Chris Schwarz's Blog

Born to Fail at Woodworking

No matter how long I work in this craft, there are days when I feel incapable of doing anything correctly. Such as today.

Readers love to be reminded that even people who do this every day suffer regular failures. If you like to wallow in other people’s misery, this post is for you. (Also, it shows you how I deal with woodworking despair.)

For the last month I’ve been working on a new chair design. I’ve been sketching this chair for about a year to refine it to the point where I could build a prototype. That point came this winter. The result was OK, and I figured out exactly what I needed to change to improve it.

I altered the shape of the seat and the arms. I modified the number of spindles. I changed the chair’s back a bit. In early June I made another attempt to build it.

The undercarriage went together brilliantly. After that, everything went to pot.

When I assembled the arm bow and spindles, one of the back spindles pointed off at a weird angle, like my chair had visited mafia headquarters and wouldn’t talk. I still have no idea how this happened, but I tried a variety of ways to remedy it or hide the error. No joy.

So I cut the spindles off the seat and started making a new armbow. The plan was to simply drill out the old spindles and install new ones – with no errors this time.

Usually, I love chances like this to do an operation over. Things almost always are much easier and faster the second time because you already made most (if not all) the possible mistakes.

But not this time. The second armbow was a design failure. I simply could not get it looking good enough to attach it to the seat. I put those parts aside and tried a third time. Nope. I think the third armbow looked the worst.

When I hit my head against the wall repeatedly in woodworking, I usually decide to take a break. So I stacked up all the failed chair parts in my storeroom and began thinking about a different and easier chair I need to build for a customer – and a case piece.

After a month or so, I’ll come back to the chair with fresh eyes and perhaps a different plan. Or I’ll wait until winter and use the chair as firewood in my new wood stove.

— Christopher Schwarz

17 thoughts on “Born to Fail at Woodworking

  1. Michael Kratky

    Chris, very much enjoyed your “speech” at the the recent Lie Nielsen open house lobster bake. As for chairs I’ve build everything except them but Peter Galbraith also got my attention at the event as did the Windsor Chair makers in Lincolnville, Maine just above the LN event, so its good to know from your experience that I can expect a lot of “adult language” building them.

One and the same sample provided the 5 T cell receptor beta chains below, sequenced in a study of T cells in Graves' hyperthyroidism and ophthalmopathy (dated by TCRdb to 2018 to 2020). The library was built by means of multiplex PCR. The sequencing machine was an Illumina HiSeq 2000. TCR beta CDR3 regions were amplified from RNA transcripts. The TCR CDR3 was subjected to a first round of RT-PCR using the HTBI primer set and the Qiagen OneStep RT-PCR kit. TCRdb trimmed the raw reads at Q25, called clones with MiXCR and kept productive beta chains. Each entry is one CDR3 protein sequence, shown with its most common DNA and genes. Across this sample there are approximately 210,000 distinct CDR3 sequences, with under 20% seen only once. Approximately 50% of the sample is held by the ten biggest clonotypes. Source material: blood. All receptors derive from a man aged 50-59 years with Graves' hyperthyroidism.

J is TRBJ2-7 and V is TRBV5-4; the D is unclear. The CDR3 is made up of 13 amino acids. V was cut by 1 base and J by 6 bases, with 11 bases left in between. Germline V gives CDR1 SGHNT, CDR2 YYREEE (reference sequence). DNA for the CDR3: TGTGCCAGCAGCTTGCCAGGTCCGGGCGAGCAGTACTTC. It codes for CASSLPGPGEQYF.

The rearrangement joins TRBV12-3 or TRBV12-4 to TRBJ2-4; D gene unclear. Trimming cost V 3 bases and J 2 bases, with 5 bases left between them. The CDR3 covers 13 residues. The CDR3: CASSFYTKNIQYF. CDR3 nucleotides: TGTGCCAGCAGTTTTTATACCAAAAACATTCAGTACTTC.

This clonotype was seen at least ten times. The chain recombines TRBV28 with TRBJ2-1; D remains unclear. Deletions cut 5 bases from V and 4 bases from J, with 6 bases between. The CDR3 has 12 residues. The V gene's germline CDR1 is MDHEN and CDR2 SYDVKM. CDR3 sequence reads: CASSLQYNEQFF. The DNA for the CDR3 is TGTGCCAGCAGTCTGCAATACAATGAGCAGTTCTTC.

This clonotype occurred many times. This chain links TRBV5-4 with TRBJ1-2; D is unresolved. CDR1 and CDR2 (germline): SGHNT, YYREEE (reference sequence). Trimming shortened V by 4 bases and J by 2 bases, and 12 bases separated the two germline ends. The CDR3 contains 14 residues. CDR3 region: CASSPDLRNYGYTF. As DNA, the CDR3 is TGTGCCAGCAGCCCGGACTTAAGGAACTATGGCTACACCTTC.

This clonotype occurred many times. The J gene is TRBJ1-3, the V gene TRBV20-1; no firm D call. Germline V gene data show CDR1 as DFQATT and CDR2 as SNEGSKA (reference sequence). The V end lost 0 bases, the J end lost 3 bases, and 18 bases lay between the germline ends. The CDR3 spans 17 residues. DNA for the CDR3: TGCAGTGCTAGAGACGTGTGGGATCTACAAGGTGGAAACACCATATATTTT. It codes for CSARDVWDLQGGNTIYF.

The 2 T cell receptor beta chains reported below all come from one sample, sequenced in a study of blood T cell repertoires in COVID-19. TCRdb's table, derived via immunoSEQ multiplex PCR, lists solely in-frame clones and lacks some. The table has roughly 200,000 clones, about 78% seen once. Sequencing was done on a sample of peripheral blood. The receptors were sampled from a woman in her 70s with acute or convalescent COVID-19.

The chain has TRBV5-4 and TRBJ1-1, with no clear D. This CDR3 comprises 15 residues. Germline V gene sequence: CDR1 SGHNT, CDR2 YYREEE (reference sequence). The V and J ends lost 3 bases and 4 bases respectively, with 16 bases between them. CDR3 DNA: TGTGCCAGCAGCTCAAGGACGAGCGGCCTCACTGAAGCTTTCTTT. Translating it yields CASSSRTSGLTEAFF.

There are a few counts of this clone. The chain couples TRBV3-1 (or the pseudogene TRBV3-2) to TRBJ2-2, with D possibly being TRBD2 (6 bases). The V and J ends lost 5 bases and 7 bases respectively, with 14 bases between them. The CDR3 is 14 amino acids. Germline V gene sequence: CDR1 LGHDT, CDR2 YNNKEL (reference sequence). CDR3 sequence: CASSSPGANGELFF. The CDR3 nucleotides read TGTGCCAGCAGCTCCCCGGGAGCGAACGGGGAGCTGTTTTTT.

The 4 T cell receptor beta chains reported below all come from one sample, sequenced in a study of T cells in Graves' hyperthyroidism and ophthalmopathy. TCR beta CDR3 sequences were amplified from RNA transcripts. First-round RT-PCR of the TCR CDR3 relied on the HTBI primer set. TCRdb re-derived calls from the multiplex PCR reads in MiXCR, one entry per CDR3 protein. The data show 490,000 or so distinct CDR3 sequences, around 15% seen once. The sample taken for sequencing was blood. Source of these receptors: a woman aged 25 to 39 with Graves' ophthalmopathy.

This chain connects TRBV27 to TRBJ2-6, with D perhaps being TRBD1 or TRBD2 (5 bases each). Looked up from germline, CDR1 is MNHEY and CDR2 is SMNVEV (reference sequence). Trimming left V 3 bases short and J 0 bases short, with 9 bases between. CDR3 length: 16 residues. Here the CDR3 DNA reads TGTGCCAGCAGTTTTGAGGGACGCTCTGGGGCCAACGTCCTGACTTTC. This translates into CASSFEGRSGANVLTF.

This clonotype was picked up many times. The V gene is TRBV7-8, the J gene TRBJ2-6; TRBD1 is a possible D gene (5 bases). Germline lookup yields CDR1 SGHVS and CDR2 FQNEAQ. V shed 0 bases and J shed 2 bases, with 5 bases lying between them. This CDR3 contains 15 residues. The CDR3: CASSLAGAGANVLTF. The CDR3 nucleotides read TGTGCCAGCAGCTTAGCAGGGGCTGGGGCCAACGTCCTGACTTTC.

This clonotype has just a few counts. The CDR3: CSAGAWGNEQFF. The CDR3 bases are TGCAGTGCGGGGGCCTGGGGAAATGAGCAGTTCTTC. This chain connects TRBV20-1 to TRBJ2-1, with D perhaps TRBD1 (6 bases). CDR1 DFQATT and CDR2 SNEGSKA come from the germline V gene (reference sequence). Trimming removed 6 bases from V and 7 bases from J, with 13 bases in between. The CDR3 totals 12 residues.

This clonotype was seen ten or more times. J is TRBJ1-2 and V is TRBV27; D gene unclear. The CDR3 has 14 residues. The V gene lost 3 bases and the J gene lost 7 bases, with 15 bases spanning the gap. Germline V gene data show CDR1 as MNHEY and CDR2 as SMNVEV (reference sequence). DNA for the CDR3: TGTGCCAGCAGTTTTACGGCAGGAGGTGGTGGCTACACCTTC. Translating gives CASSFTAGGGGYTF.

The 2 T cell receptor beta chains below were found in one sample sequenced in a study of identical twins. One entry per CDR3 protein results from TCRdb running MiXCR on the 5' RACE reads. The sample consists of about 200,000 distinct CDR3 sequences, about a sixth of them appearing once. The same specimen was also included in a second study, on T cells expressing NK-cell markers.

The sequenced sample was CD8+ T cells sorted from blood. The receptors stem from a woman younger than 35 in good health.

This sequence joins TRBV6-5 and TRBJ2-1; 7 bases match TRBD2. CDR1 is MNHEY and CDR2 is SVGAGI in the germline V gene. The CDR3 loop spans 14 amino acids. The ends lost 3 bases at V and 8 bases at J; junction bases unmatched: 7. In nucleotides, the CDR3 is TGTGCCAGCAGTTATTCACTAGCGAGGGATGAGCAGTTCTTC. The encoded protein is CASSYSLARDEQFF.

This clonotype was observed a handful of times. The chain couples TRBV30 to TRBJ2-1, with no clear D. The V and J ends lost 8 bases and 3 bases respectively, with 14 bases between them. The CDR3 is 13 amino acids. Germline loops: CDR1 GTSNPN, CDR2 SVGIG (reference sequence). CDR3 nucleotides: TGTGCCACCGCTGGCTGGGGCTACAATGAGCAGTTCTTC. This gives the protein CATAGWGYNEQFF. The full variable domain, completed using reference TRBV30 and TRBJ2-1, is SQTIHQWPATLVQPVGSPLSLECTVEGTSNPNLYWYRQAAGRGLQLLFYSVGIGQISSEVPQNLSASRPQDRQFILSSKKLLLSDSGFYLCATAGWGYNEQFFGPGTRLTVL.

2. Eagle1

    You can always use the arms as fancy coat hangers and the spindles as dowls.

    By the way in reading your 2nd book on workbenches. I can give you one more argument for round dog holes even though. 1 word. Arches. Romans were obsessed with them, because they were one of strongest physical forms of engineering. Which is also why man hole covers are circles. So in the end round dog holes support more physical pressure. Now that begs the question has anyone tried an arched dog hole? with either the square end of the arch being used to support the piece of work or visa versa?

    Has anyone ever experimented with Arched Dog holes?

    1. michalofsky

      manhole covers are round so that the cover cannot fall into the manhole
      there is no strength required like an arch
      and with respect to the arch
      dont forget the flying butresses

  3. SATovey

    I love posts like this; the more the better!

    Not to wallow in other people’s misery, but to shove it in the faces of those hypocrites that go around bad mouthing everything people do without giving one iota of input on how to make it better, then calling it “constructive criticism”.

    As far as your failed assembly is concerned; it sounds like a classic case of O.D.N. – Over Design Neurosis ( I just made that up and am completely unqualified to do so ). A condition that affects the most educated, most experienced and most talented amongst us who, from time to time forget that: not everything that looks good on paper, works in real life.

    Being that it has to do with spindles on a chair, In all likelihood, you have a miscalculation or two regarding the angle of one or more of the spindles.

    But that is just a guess and the real problem is more likely that the wood in the seat has a Personal Protection Order against the wood in the spindles and the spindles must maintain a minimum of 10 yards distance from the seat. For wood; cooties are a real thing!

  4. KMacRae354

    That ‘pile of failure’ is beautiful. Screw it together and pass it off as avant-garde or ‘Chair Deconstructed’. This new true work of art could be worth 100 times the cost of a typical Captains, Windsor, Ladder Back or Adirondack chair.
    Now the debates over proper joinery and finishing techniques for the new artsy masterpiece can begin. 😉

  5. Sullivans Papa

    Thank you Chris,
    It is reassuring that you too have bad days. My skills nor my projects are no where near the level of yours nor probably most of your readers but I’ve found that sometimes putting a project away for awhile pays off handsomely. I’ve learned the hard way that forcing an end result (especially in wood) is ruinous and ends being something I regret for a long, long time.

  6. Spectro

    Typically after my second failure I’ll walk away, maybe cower away in embarrassment……but you bravely went for “the third time’s the charm” attempt…I applaud you for that.

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